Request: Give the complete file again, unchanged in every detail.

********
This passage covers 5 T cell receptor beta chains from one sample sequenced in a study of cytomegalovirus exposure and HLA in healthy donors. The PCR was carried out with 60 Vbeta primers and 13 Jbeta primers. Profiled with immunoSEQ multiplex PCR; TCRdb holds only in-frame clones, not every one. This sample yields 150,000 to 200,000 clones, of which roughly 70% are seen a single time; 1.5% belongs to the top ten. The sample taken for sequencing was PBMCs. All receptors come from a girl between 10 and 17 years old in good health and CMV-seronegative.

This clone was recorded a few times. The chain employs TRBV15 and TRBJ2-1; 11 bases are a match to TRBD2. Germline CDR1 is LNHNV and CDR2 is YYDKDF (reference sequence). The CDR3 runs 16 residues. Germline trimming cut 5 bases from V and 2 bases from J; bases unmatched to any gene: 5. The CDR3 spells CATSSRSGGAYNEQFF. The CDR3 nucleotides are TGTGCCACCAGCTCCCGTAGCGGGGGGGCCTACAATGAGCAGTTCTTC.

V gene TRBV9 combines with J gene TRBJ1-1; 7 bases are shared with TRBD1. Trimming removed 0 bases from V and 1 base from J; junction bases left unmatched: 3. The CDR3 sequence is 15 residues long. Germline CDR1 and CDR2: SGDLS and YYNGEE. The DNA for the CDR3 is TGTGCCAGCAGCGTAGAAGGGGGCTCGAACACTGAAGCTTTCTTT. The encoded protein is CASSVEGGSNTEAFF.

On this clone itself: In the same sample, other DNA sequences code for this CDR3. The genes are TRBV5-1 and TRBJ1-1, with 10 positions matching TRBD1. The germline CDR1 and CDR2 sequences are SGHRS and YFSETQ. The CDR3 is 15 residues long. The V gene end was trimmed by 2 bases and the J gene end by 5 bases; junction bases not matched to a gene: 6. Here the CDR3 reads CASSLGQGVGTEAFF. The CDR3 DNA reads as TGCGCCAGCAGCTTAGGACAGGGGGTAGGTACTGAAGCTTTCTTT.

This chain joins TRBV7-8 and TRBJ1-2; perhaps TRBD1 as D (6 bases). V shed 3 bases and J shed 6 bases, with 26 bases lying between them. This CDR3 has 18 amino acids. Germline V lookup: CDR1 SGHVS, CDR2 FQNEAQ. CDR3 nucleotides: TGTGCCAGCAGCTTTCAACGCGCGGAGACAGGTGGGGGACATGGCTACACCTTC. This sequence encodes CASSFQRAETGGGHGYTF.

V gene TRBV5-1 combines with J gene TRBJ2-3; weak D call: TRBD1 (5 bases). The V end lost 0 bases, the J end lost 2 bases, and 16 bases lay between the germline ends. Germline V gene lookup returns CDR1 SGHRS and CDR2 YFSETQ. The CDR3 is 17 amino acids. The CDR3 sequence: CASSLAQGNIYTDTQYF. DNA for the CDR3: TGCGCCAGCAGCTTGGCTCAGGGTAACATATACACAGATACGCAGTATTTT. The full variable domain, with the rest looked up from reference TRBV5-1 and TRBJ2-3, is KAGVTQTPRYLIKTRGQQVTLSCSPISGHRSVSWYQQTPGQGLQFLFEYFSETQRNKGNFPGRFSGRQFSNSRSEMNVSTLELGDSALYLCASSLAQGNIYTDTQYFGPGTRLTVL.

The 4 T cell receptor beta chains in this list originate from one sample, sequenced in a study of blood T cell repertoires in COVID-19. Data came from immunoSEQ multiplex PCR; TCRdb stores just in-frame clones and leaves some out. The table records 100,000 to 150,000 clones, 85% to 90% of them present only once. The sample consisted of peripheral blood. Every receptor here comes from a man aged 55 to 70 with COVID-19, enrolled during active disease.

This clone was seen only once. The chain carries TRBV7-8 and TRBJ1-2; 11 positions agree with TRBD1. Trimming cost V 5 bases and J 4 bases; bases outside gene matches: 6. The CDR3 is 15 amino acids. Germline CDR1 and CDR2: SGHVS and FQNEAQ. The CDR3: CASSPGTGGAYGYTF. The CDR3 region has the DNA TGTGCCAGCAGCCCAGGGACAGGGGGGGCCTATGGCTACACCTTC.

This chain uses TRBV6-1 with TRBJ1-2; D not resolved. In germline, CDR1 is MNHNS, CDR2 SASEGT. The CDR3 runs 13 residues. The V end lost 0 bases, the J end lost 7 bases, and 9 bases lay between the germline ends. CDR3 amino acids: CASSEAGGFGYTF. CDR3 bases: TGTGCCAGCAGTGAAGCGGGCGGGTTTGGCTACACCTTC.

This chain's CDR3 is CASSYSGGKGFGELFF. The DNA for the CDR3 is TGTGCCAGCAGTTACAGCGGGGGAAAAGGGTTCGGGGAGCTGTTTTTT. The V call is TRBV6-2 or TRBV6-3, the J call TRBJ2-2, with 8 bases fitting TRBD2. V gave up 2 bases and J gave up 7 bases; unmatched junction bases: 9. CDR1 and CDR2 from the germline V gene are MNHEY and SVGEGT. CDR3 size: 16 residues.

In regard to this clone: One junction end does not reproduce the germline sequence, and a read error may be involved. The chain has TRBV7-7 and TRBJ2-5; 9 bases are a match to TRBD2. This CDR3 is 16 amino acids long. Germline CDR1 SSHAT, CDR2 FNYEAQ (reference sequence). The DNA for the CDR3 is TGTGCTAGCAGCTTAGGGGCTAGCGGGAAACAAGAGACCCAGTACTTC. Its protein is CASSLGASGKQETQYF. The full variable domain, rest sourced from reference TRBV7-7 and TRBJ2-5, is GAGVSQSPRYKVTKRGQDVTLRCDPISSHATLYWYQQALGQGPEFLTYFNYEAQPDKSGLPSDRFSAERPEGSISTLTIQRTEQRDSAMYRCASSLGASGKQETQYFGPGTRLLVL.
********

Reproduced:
This passage covers 5 T cell receptor beta chains from one sample sequenced in a study of cytomegalovirus exposure and HLA in healthy donors. The PCR was carried out with 60 Vbeta primers and 13 Jbeta primers. Profiled with immunoSEQ multiplex PCR; TCRdb holds only in-frame clones, not every one. This sample yields 150,000 to 200,000 clones, of which roughly 70% are seen a single time; 1.5% belongs to the top ten. The sample taken for sequencing was PBMCs. All receptors come from a girl between 10 and 17 years old in good health and CMV-seronegative.

This clone was recorded a few times. The chain employs TRBV15 and TRBJ2-1; 11 bases are a match to TRBD2. Germline CDR1 is LNHNV and CDR2 is YYDKDF (reference sequence). The CDR3 runs 16 residues. Germline trimming cut 5 bases from V and 2 bases from J; bases unmatched to any gene: 5. The CDR3 spells CATSSRSGGAYNEQFF. The CDR3 nucleotides are TGTGCCACCAGCTCCCGTAGCGGGGGGGCCTACAATGAGCAGTTCTTC.

V gene TRBV9 combines with J gene TRBJ1-1; 7 bases are shared with TRBD1. Trimming removed 0 bases from V and 1 base from J; junction bases left unmatched: 3. The CDR3 sequence is 15 residues long. Germline CDR1 and CDR2: SGDLS and YYNGEE. The DNA for the CDR3 is TGTGCCAGCAGCGTAGAAGGGGGCTCGAACACTGAAGCTTTCTTT. The encoded protein is CASSVEGGSNTEAFF.

On this clone itself: In the same sample, other DNA sequences code for this CDR3. The genes are TRBV5-1 and TRBJ1-1, with 10 positions matching TRBD1. The germline CDR1 and CDR2 sequences are SGHRS and YFSETQ. The CDR3 is 15 residues long. The V gene end was trimmed by 2 bases and the J gene end by 5 bases; junction bases not matched to a gene: 6. Here the CDR3 reads CASSLGQGVGTEAFF. The CDR3 DNA reads as TGCGCCAGCAGCTTAGGACAGGGGGTAGGTACTGAAGCTTTCTTT.

This chain joins TRBV7-8 and TRBJ1-2; perhaps TRBD1 as D (6 bases). V shed 3 bases and J shed 6 bases, with 26 bases lying between them. This CDR3 has 18 amino acids. Germline V lookup: CDR1 SGHVS, CDR2 FQNEAQ. CDR3 nucleotides: TGTGCCAGCAGCTTTCAACGCGCGGAGACAGGTGGGGGACATGGCTACACCTTC. This sequence encodes CASSFQRAETGGGHGYTF.

V gene TRBV5-1 combines with J gene TRBJ2-3; weak D call: TRBD1 (5 bases). The V end lost 0 bases, the J end lost 2 bases, and 16 bases lay between the germline ends. Germline V gene lookup returns CDR1 SGHRS and CDR2 YFSETQ. The CDR3 is 17 amino acids. The CDR3 sequence: CASSLAQGNIYTDTQYF. DNA for the CDR3: TGCGCCAGCAGCTTGGCTCAGGGTAACATATACACAGATACGCAGTATTTT. The full variable domain, with the rest looked up from reference TRBV5-1 and TRBJ2-3, is KAGVTQTPRYLIKTRGQQVTLSCSPISGHRSVSWYQQTPGQGLQFLFEYFSETQRNKGNFPGRFSGRQFSNSRSEMNVSTLELGDSALYLCASSLAQGNIYTDTQYFGPGTRLTVL.

The 4 T cell receptor beta chains in this list originate from one sample, sequenced in a study of blood T cell repertoires in COVID-19. Data came from immunoSEQ multiplex PCR; TCRdb stores just in-frame clones and leaves some out. The table records 100,000 to 150,000 clones, 85% to 90% of them present only once. The sample consisted of peripheral blood. Every receptor here comes from a man aged 55 to 70 with COVID-19, enrolled during active disease.

This clone was seen only once. The chain carries TRBV7-8 and TRBJ1-2; 11 positions agree with TRBD1. Trimming cost V 5 bases and J 4 bases; bases outside gene matches: 6. The CDR3 is 15 amino acids. Germline CDR1 and CDR2: SGHVS and FQNEAQ. The CDR3: CASSPGTGGAYGYTF. The CDR3 region has the DNA TGTGCCAGCAGCCCAGGGACAGGGGGGGCCTATGGCTACACCTTC.

This chain uses TRBV6-1 with TRBJ1-2; D not resolved. In germline, CDR1 is MNHNS, CDR2 SASEGT. The CDR3 runs 13 residues. The V end lost 0 bases, the J end lost 7 bases, and 9 bases lay between the germline ends. CDR3 amino acids: CASSEAGGFGYTF. CDR3 bases: TGTGCCAGCAGTGAAGCGGGCGGGTTTGGCTACACCTTC.

This chain's CDR3 is CASSYSGGKGFGELFF. The DNA for the CDR3 is TGTGCCAGCAGTTACAGCGGGGGAAAAGGGTTCGGGGAGCTGTTTTTT. The V call is TRBV6-2 or TRBV6-3, the J call TRBJ2-2, with 8 bases fitting TRBD2. V gave up 2 bases and J gave up 7 bases; unmatched junction bases: 9. CDR1 and CDR2 from the germline V gene are MNHEY and SVGEGT. CDR3 size: 16 residues.

In regard to this clone: One junction end does not reproduce the germline sequence, and a read error may be involved. The chain has TRBV7-7 and TRBJ2-5; 9 bases are a match to TRBD2. This CDR3 is 16 amino acids long. Germline CDR1 SSHAT, CDR2 FNYEAQ (reference sequence). The DNA for the CDR3 is TGTGCTAGCAGCTTAGGGGCTAGCGGGAAACAAGAGACCCAGTACTTC. Its protein is CASSLGASGKQETQYF. The full variable domain, rest sourced from reference TRBV7-7 and TRBJ2-5, is GAGVSQSPRYKVTKRGQDVTLRCDPISSHATLYWYQQALGQGPEFLTYFNYEAQPDKSGLPSDRFSAERPEGSISTLTIQRTEQRDSAMYRCASSLGASGKQETQYFGPGTRLLVL.